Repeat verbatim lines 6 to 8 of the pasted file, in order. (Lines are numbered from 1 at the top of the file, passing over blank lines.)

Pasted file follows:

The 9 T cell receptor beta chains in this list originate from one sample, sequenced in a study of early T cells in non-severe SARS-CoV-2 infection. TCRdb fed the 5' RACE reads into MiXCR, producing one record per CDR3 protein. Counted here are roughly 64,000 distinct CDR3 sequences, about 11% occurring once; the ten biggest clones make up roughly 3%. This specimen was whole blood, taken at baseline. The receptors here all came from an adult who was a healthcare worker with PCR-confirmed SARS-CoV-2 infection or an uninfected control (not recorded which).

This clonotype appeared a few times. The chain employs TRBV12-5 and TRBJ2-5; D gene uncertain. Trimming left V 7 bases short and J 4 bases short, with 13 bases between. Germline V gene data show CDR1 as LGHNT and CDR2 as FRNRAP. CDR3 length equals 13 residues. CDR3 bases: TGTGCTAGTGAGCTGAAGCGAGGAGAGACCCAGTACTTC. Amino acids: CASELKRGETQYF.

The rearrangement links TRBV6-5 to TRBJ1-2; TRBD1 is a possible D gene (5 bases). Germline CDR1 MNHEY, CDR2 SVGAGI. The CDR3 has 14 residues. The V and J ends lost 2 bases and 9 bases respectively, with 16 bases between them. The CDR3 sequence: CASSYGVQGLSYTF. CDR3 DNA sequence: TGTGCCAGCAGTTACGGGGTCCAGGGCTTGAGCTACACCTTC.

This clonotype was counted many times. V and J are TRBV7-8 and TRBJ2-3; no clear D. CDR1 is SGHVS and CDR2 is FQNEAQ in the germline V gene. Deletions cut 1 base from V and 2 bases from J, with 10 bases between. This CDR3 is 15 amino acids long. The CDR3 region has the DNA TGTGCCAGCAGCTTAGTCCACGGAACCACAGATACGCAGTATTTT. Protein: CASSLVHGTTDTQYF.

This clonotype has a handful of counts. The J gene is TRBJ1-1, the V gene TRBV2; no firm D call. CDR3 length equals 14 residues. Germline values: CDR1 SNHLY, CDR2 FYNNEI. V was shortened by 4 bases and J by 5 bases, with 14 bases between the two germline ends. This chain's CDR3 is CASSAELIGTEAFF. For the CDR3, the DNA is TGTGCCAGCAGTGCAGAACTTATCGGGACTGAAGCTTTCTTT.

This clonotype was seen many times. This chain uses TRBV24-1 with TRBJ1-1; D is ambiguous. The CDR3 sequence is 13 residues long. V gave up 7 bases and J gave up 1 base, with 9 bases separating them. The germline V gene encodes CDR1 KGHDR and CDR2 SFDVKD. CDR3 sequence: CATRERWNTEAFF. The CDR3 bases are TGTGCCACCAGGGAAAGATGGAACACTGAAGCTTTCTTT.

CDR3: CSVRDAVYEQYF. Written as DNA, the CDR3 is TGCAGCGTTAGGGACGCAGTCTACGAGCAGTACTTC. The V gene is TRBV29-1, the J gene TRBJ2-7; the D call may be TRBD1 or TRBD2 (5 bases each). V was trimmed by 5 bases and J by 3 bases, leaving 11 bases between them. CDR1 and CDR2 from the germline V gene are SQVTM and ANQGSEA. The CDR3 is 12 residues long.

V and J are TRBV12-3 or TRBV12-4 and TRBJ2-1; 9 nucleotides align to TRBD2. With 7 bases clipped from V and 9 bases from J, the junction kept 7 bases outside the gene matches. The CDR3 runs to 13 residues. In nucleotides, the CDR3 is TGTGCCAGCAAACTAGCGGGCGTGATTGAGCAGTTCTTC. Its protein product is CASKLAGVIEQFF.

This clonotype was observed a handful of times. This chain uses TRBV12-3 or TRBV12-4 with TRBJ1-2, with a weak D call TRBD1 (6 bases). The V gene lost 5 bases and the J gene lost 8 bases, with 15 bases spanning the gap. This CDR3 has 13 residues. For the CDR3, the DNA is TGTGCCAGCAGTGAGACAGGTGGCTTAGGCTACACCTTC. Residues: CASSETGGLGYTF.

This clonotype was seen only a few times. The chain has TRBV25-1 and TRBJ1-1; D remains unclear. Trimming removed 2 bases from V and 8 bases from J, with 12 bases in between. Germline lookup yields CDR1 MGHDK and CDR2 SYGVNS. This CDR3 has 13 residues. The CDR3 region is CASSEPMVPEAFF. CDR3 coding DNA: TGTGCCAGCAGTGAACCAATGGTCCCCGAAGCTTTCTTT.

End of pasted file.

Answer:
This clonotype was seen many times. This chain uses TRBV24-1 with TRBJ1-1; D is ambiguous. The CDR3 sequence is 13 residues long. V gave up 7 bases and J gave up 1 base, with 9 bases separating them. The germline V gene encodes CDR1 KGHDR and CDR2 SFDVKD. CDR3 sequence: CATRERWNTEAFF. The CDR3 bases are TGTGCCACCAGGGAAAGATGGAACACTGAAGCTTTCTTT.

CDR3: CSVRDAVYEQYF. Written as DNA, the CDR3 is TGCAGCGTTAGGGACGCAGTCTACGAGCAGTACTTC. The V gene is TRBV29-1, the J gene TRBJ2-7; the D call may be TRBD1 or TRBD2 (5 bases each). V was trimmed by 5 bases and J by 3 bases, leaving 11 bases between them. CDR1 and CDR2 from the germline V gene are SQVTM and ANQGSEA. The CDR3 is 12 residues long.

V and J are TRBV12-3 or TRBV12-4 and TRBJ2-1; 9 nucleotides align to TRBD2. With 7 bases clipped from V and 9 bases from J, the junction kept 7 bases outside the gene matches. The CDR3 runs to 13 residues. In nucleotides, the CDR3 is TGTGCCAGCAAACTAGCGGGCGTGATTGAGCAGTTCTTC. Its protein product is CASKLAGVIEQFF.